Venezuela TV station seizure sends chilling message of totalitarian rule

CARACAS, May 28, 2007 (AFP) – Despite protests by democracy activists, Venezuela’s oldest television network went off the air at midnight Sunday, victim of a fresh push by President Hugo Chavez to tighten his grip over the nation’s media. RCTV screens went black after the station broadcast previously-recorded images of its teary-eyed employees singing the national anthem.

The channel’s successor, Chavez-backed TVes, began broadcasting its own programming minutes later.

As 53-year-old RCTV was about to fade into history, network president Marcel Granier told US-based Univision television that Chavez was driven by “a megalomaniacal desire to establish a totalitarian dictatorship.”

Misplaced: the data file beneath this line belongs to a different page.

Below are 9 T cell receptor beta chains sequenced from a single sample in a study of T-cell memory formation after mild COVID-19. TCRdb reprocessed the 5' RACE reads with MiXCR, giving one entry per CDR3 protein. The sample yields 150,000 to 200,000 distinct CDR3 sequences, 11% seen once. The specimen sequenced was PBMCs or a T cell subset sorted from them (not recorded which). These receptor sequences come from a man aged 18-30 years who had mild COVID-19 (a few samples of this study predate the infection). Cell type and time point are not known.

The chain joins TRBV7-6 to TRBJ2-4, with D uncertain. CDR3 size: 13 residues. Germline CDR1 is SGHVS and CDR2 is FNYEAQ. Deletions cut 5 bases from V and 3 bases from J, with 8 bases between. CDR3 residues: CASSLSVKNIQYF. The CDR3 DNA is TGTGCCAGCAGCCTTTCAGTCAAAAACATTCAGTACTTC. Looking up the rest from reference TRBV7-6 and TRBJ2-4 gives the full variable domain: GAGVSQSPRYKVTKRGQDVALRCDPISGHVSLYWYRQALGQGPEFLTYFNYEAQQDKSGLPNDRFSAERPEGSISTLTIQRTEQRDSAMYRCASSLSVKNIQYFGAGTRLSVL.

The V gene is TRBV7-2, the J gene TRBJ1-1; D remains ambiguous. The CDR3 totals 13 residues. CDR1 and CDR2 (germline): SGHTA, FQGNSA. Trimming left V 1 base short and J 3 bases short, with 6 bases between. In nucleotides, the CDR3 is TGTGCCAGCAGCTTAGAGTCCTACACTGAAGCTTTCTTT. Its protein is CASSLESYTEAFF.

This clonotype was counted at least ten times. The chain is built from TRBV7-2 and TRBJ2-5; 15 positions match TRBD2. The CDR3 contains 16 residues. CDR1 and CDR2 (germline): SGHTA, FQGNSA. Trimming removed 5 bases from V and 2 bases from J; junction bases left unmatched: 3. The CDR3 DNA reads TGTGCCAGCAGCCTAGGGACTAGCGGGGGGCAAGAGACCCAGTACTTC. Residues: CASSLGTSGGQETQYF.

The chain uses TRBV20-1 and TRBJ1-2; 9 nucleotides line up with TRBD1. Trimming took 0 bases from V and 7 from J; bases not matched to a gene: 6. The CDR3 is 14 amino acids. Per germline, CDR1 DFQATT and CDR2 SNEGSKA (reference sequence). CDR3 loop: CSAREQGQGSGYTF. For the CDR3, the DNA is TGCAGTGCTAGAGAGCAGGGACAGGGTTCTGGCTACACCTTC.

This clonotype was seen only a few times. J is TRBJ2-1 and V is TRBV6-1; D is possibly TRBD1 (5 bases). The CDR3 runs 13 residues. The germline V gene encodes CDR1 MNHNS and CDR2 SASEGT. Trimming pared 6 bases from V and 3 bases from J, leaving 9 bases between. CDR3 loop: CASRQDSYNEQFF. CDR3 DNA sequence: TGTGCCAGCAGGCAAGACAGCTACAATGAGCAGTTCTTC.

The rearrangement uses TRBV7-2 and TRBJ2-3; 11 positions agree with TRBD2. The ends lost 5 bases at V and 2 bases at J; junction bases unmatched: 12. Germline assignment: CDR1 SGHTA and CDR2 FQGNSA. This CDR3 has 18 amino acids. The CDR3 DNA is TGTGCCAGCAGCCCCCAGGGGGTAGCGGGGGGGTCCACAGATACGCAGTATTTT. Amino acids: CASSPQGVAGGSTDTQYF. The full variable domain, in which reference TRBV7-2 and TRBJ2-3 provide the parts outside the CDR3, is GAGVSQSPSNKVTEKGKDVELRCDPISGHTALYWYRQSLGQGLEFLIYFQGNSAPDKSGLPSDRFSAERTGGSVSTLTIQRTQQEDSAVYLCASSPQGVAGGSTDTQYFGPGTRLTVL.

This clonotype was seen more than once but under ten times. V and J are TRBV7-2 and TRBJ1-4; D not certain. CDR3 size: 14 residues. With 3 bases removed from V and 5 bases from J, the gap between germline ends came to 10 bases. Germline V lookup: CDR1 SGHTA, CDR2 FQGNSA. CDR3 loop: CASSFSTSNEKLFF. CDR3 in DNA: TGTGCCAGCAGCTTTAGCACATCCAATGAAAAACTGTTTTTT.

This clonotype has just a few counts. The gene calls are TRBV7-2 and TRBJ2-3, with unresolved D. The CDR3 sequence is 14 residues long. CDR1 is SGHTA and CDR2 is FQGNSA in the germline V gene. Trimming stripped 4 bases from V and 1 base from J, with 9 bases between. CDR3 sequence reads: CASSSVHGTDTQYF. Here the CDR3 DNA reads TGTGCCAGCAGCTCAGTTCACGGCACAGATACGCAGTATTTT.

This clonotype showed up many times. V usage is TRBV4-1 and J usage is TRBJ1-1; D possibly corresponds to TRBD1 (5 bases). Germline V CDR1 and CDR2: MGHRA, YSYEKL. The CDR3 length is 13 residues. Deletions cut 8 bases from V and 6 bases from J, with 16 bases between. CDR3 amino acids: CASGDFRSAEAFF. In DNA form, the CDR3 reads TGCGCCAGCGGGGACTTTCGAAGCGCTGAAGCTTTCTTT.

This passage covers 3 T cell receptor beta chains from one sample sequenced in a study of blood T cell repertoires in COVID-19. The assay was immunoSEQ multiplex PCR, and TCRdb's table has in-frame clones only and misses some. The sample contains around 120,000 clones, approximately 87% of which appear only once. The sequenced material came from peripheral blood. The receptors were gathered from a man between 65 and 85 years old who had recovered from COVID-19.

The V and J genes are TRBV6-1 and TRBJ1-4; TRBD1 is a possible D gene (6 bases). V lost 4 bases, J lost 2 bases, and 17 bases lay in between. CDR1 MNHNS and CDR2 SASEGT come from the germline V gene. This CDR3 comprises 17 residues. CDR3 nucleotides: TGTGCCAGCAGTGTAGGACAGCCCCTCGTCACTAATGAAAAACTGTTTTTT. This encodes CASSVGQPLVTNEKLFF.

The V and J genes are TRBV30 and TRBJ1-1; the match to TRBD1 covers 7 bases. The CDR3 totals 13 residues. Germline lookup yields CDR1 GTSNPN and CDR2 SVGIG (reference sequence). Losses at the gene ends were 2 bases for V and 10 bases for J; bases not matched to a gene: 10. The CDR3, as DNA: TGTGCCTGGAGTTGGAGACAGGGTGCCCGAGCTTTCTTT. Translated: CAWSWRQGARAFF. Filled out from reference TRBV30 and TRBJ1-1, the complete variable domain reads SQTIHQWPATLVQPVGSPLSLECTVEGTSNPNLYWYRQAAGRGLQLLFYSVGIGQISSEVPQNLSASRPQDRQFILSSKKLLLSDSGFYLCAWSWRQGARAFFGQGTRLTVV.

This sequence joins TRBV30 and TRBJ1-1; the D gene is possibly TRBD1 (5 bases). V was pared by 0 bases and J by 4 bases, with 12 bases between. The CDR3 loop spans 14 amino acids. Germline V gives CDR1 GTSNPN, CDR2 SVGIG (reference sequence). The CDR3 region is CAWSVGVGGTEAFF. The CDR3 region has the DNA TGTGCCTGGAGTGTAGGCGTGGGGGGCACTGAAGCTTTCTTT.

Police used water cannon dispersed thousands of stone-throwing protesters outside Venezuela’s telecom authority, which had ordered RCTV off the air.

Meanwhile, Chavez supporters held a huge, night-to-dawn public party outside RCTV studios to celebrate the birth of the new “socialist television” and the end of the bitterly anti-Chavez RCTV.

The closure of Venezuela’s oldest network, the latest episode in President Chavez’s socialist revolution, sparked growing protests over the weekend.

Chavez’s political opponents championed RCTV as

Subscribe
Notify of
guest
0 Comments
Inline Feedbacks
View all comments